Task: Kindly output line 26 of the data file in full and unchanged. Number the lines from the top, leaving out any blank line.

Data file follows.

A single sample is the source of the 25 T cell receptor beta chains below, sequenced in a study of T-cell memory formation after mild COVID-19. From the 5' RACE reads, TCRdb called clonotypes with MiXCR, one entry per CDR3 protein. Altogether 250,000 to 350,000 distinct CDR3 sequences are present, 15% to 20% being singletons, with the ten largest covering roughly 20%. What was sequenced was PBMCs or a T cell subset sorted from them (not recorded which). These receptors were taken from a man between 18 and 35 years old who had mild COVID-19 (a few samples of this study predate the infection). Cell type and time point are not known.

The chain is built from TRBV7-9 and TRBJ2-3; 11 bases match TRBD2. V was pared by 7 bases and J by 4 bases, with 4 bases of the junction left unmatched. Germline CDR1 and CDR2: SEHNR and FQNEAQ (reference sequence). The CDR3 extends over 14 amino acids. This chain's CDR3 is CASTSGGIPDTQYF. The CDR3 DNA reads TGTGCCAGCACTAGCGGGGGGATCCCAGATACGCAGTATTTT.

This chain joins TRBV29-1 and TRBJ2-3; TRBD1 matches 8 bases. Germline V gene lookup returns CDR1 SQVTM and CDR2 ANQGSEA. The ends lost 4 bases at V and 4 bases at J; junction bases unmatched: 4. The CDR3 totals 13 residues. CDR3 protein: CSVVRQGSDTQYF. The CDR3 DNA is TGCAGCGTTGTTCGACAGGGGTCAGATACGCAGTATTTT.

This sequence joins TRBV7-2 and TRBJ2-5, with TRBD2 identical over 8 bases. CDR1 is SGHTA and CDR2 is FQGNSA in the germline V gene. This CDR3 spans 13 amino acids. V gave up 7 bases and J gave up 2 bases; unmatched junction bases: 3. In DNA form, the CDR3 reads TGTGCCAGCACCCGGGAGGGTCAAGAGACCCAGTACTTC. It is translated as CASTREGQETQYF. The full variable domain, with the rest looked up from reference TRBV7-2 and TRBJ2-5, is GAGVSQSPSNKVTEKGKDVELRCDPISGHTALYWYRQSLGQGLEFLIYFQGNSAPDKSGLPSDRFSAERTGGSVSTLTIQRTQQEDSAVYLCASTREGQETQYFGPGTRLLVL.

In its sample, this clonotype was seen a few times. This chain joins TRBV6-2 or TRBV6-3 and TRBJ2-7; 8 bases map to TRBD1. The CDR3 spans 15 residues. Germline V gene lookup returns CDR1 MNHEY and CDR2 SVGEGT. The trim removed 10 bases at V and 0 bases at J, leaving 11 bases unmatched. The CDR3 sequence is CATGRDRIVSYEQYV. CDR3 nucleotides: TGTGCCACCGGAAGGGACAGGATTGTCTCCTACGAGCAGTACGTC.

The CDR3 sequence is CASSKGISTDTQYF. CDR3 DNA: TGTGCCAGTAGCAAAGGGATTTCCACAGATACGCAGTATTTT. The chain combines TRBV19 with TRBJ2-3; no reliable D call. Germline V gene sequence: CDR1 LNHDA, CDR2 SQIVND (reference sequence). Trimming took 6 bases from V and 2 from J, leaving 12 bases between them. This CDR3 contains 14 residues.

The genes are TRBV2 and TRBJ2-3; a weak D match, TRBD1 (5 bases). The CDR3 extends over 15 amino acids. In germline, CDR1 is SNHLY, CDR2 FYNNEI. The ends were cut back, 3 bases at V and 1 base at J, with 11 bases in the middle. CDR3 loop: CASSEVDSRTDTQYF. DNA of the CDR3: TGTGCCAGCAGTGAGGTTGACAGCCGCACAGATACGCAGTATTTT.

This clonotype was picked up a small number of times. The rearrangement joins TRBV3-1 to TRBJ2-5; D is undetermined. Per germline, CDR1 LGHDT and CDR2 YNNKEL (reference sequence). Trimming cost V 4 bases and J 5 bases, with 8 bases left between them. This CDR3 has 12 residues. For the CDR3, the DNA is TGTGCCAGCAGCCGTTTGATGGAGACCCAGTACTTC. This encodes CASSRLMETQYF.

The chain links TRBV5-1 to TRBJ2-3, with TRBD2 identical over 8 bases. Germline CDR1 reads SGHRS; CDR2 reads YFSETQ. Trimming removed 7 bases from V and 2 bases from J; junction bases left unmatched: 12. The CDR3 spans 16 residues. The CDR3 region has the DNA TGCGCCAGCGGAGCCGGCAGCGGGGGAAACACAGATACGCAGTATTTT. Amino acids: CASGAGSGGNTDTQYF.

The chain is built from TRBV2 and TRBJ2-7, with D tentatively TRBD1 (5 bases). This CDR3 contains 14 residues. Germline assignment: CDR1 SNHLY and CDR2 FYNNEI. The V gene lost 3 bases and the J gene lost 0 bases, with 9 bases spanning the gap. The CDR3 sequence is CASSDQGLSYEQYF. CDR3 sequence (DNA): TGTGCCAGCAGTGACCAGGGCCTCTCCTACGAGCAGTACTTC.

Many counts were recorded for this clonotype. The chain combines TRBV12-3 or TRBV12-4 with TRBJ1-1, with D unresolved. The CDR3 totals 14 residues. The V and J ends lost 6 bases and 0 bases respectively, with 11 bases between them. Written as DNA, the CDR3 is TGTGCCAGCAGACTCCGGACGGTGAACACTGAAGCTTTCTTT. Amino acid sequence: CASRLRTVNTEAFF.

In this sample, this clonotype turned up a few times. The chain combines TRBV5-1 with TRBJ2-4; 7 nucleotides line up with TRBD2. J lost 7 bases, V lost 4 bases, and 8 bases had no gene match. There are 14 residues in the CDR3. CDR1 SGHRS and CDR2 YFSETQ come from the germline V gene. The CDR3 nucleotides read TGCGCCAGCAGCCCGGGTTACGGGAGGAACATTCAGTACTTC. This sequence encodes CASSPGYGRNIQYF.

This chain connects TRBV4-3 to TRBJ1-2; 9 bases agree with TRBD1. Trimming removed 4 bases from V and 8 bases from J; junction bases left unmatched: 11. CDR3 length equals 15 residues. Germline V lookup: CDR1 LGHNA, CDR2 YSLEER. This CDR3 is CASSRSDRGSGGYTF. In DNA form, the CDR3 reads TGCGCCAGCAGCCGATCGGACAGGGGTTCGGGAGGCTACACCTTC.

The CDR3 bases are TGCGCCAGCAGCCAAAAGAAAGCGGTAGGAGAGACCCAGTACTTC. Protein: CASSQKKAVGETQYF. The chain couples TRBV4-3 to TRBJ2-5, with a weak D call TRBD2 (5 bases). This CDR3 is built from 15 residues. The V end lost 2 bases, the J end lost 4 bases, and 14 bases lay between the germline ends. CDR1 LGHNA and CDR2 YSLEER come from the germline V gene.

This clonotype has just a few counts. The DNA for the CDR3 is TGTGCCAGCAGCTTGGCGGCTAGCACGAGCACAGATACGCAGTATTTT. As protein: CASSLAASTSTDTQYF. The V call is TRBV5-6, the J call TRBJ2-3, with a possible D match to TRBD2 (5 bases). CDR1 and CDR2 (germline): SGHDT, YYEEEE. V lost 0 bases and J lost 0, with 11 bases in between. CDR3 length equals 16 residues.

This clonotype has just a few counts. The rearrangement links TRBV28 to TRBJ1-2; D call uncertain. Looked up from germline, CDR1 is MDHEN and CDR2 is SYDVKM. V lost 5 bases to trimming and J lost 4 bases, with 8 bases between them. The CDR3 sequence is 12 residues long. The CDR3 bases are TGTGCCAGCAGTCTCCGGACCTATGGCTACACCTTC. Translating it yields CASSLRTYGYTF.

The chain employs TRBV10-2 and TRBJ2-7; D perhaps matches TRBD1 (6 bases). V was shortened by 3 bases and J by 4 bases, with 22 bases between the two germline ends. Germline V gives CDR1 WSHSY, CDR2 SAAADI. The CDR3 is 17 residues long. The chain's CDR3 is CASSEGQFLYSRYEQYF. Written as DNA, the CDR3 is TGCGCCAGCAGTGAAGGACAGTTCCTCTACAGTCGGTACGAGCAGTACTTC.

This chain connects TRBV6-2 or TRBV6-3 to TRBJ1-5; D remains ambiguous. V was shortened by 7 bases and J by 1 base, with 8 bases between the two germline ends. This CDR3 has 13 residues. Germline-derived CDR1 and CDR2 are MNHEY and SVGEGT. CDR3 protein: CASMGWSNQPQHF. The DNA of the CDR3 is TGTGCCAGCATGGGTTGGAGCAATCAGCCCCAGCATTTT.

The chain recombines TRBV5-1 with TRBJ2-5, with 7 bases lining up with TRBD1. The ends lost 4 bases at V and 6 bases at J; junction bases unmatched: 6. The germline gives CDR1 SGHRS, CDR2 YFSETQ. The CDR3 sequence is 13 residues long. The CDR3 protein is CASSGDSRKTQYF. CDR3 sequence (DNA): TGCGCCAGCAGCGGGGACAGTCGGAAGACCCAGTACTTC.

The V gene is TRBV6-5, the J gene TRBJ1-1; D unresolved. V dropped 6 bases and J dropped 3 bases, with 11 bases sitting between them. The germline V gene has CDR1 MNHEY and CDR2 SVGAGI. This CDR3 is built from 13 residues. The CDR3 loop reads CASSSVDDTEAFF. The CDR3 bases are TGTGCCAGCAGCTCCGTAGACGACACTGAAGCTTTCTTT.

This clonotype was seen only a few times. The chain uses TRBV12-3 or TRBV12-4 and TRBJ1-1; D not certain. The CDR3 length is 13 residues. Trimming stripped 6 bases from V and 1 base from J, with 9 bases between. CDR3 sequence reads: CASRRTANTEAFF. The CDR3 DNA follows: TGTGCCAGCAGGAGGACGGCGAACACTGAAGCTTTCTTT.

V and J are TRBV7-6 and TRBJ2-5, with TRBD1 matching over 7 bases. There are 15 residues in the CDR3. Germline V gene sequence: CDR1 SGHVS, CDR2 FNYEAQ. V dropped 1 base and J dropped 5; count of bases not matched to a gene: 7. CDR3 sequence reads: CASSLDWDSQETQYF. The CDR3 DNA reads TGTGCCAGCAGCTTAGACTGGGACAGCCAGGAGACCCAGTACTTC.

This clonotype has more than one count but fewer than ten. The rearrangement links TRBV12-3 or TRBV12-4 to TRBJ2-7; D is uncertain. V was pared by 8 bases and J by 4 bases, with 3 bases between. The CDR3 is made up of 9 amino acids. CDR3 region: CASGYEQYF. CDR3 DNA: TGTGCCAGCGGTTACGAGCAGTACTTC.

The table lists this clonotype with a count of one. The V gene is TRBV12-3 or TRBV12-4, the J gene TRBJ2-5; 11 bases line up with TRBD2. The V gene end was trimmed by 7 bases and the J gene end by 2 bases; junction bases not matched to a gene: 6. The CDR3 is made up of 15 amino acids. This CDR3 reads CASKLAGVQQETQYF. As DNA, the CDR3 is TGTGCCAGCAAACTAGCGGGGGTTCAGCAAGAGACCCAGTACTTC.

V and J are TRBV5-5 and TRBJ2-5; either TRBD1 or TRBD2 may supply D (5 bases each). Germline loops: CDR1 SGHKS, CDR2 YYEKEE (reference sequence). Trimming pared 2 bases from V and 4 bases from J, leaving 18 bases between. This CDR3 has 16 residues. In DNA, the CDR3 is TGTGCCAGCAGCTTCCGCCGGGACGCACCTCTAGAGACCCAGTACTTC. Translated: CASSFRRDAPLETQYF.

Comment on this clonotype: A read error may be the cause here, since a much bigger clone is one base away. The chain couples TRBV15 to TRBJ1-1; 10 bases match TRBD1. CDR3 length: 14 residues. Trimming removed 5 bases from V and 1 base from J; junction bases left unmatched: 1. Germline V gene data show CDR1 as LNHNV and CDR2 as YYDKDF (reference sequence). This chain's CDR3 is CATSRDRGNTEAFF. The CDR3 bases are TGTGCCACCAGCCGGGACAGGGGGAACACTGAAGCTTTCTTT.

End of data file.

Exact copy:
Comment on this clonotype: A read error may be the cause here, since a much bigger clone is one base away. The chain couples TRBV15 to TRBJ1-1; 10 bases match TRBD1. CDR3 length: 14 residues. Trimming removed 5 bases from V and 1 base from J; junction bases left unmatched: 1. Germline V gene data show CDR1 as LNHNV and CDR2 as YYDKDF (reference sequence). This chain's CDR3 is CATSRDRGNTEAFF. The CDR3 bases are TGTGCCACCAGCCGGGACAGGGGGAACACTGAAGCTTTCTTT.